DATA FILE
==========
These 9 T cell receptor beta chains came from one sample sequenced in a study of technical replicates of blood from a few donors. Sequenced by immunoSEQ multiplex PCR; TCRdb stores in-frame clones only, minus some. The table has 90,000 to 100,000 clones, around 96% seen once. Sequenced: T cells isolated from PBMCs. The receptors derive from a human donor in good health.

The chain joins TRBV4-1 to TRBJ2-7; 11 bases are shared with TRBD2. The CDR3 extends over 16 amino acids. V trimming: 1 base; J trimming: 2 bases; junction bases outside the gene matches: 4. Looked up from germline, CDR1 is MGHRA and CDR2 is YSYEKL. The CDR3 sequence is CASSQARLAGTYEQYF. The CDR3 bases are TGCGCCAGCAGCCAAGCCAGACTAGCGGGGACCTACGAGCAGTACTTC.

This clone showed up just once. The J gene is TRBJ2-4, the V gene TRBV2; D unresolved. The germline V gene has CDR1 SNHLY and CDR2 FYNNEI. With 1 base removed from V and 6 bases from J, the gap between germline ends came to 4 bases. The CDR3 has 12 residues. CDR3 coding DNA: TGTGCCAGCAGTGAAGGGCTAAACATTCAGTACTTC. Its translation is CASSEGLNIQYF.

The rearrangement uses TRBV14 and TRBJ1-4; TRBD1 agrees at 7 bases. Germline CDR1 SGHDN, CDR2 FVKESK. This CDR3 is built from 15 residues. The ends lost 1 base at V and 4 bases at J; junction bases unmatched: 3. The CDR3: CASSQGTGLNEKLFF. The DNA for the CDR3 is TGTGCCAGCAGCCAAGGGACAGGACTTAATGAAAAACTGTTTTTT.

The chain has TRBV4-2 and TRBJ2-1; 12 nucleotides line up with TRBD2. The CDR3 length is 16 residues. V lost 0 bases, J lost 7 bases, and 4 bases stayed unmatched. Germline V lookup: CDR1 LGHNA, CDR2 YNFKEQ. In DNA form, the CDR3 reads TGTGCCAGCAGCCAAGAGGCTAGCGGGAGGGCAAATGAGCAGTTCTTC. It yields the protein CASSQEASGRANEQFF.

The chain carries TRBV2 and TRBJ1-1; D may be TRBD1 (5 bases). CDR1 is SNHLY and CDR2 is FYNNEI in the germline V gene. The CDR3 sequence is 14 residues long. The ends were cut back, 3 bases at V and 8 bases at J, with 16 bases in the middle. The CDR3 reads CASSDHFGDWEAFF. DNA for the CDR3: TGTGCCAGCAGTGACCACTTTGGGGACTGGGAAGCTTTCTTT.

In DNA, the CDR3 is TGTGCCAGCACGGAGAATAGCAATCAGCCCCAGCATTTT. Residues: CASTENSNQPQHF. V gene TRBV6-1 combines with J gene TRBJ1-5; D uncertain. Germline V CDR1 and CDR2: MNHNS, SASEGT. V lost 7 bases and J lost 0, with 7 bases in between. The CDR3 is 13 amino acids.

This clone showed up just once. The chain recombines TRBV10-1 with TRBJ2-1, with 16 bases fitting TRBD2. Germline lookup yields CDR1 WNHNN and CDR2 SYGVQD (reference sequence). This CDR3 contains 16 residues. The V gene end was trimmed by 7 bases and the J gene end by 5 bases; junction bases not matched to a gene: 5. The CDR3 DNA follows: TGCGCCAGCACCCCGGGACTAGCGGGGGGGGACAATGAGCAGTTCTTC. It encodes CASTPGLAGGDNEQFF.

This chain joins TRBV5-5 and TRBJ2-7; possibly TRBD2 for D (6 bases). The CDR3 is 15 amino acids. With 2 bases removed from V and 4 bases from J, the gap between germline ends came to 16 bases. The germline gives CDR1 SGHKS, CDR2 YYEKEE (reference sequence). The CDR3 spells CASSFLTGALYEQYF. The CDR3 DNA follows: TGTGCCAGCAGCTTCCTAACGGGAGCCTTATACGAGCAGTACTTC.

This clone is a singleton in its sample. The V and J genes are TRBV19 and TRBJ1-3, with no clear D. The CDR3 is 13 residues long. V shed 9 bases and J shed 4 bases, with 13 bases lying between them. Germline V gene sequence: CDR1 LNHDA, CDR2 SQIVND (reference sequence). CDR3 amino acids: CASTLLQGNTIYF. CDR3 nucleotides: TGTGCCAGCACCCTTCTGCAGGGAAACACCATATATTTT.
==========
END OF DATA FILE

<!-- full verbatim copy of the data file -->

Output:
These 9 T cell receptor beta chains came from one sample sequenced in a study of technical replicates of blood from a few donors. Sequenced by immunoSEQ multiplex PCR; TCRdb stores in-frame clones only, minus some. The table has 90,000 to 100,000 clones, around 96% seen once. Sequenced: T cells isolated from PBMCs. The receptors derive from a human donor in good health.

The chain joins TRBV4-1 to TRBJ2-7; 11 bases are shared with TRBD2. The CDR3 extends over 16 amino acids. V trimming: 1 base; J trimming: 2 bases; junction bases outside the gene matches: 4. Looked up from germline, CDR1 is MGHRA and CDR2 is YSYEKL. The CDR3 sequence is CASSQARLAGTYEQYF. The CDR3 bases are TGCGCCAGCAGCCAAGCCAGACTAGCGGGGACCTACGAGCAGTACTTC.

This clone showed up just once. The J gene is TRBJ2-4, the V gene TRBV2; D unresolved. The germline V gene has CDR1 SNHLY and CDR2 FYNNEI. With 1 base removed from V and 6 bases from J, the gap between germline ends came to 4 bases. The CDR3 has 12 residues. CDR3 coding DNA: TGTGCCAGCAGTGAAGGGCTAAACATTCAGTACTTC. Its translation is CASSEGLNIQYF.

The rearrangement uses TRBV14 and TRBJ1-4; TRBD1 agrees at 7 bases. Germline CDR1 SGHDN, CDR2 FVKESK. This CDR3 is built from 15 residues. The ends lost 1 base at V and 4 bases at J; junction bases unmatched: 3. The CDR3: CASSQGTGLNEKLFF. The DNA for the CDR3 is TGTGCCAGCAGCCAAGGGACAGGACTTAATGAAAAACTGTTTTTT.

The chain has TRBV4-2 and TRBJ2-1; 12 nucleotides line up with TRBD2. The CDR3 length is 16 residues. V lost 0 bases, J lost 7 bases, and 4 bases stayed unmatched. Germline V lookup: CDR1 LGHNA, CDR2 YNFKEQ. In DNA form, the CDR3 reads TGTGCCAGCAGCCAAGAGGCTAGCGGGAGGGCAAATGAGCAGTTCTTC. It yields the protein CASSQEASGRANEQFF.

The chain carries TRBV2 and TRBJ1-1; D may be TRBD1 (5 bases). CDR1 is SNHLY and CDR2 is FYNNEI in the germline V gene. The CDR3 sequence is 14 residues long. The ends were cut back, 3 bases at V and 8 bases at J, with 16 bases in the middle. The CDR3 reads CASSDHFGDWEAFF. DNA for the CDR3: TGTGCCAGCAGTGACCACTTTGGGGACTGGGAAGCTTTCTTT.

In DNA, the CDR3 is TGTGCCAGCACGGAGAATAGCAATCAGCCCCAGCATTTT. Residues: CASTENSNQPQHF. V gene TRBV6-1 combines with J gene TRBJ1-5; D uncertain. Germline V CDR1 and CDR2: MNHNS, SASEGT. V lost 7 bases and J lost 0, with 7 bases in between. The CDR3 is 13 amino acids.

This clone showed up just once. The chain recombines TRBV10-1 with TRBJ2-1, with 16 bases fitting TRBD2. Germline lookup yields CDR1 WNHNN and CDR2 SYGVQD (reference sequence). This CDR3 contains 16 residues. The V gene end was trimmed by 7 bases and the J gene end by 5 bases; junction bases not matched to a gene: 5. The CDR3 DNA follows: TGCGCCAGCACCCCGGGACTAGCGGGGGGGGACAATGAGCAGTTCTTC. It encodes CASTPGLAGGDNEQFF.

This chain joins TRBV5-5 and TRBJ2-7; possibly TRBD2 for D (6 bases). The CDR3 is 15 amino acids. With 2 bases removed from V and 4 bases from J, the gap between germline ends came to 16 bases. The germline gives CDR1 SGHKS, CDR2 YYEKEE (reference sequence). The CDR3 spells CASSFLTGALYEQYF. The CDR3 DNA follows: TGTGCCAGCAGCTTCCTAACGGGAGCCTTATACGAGCAGTACTTC.

This clone is a singleton in its sample. The V and J genes are TRBV19 and TRBJ1-3, with no clear D. The CDR3 is 13 residues long. V shed 9 bases and J shed 4 bases, with 13 bases lying between them. Germline V gene sequence: CDR1 LNHDA, CDR2 SQIVND (reference sequence). CDR3 amino acids: CASTLLQGNTIYF. CDR3 nucleotides: TGTGCCAGCACCCTTCTGCAGGGAAACACCATATATTTT.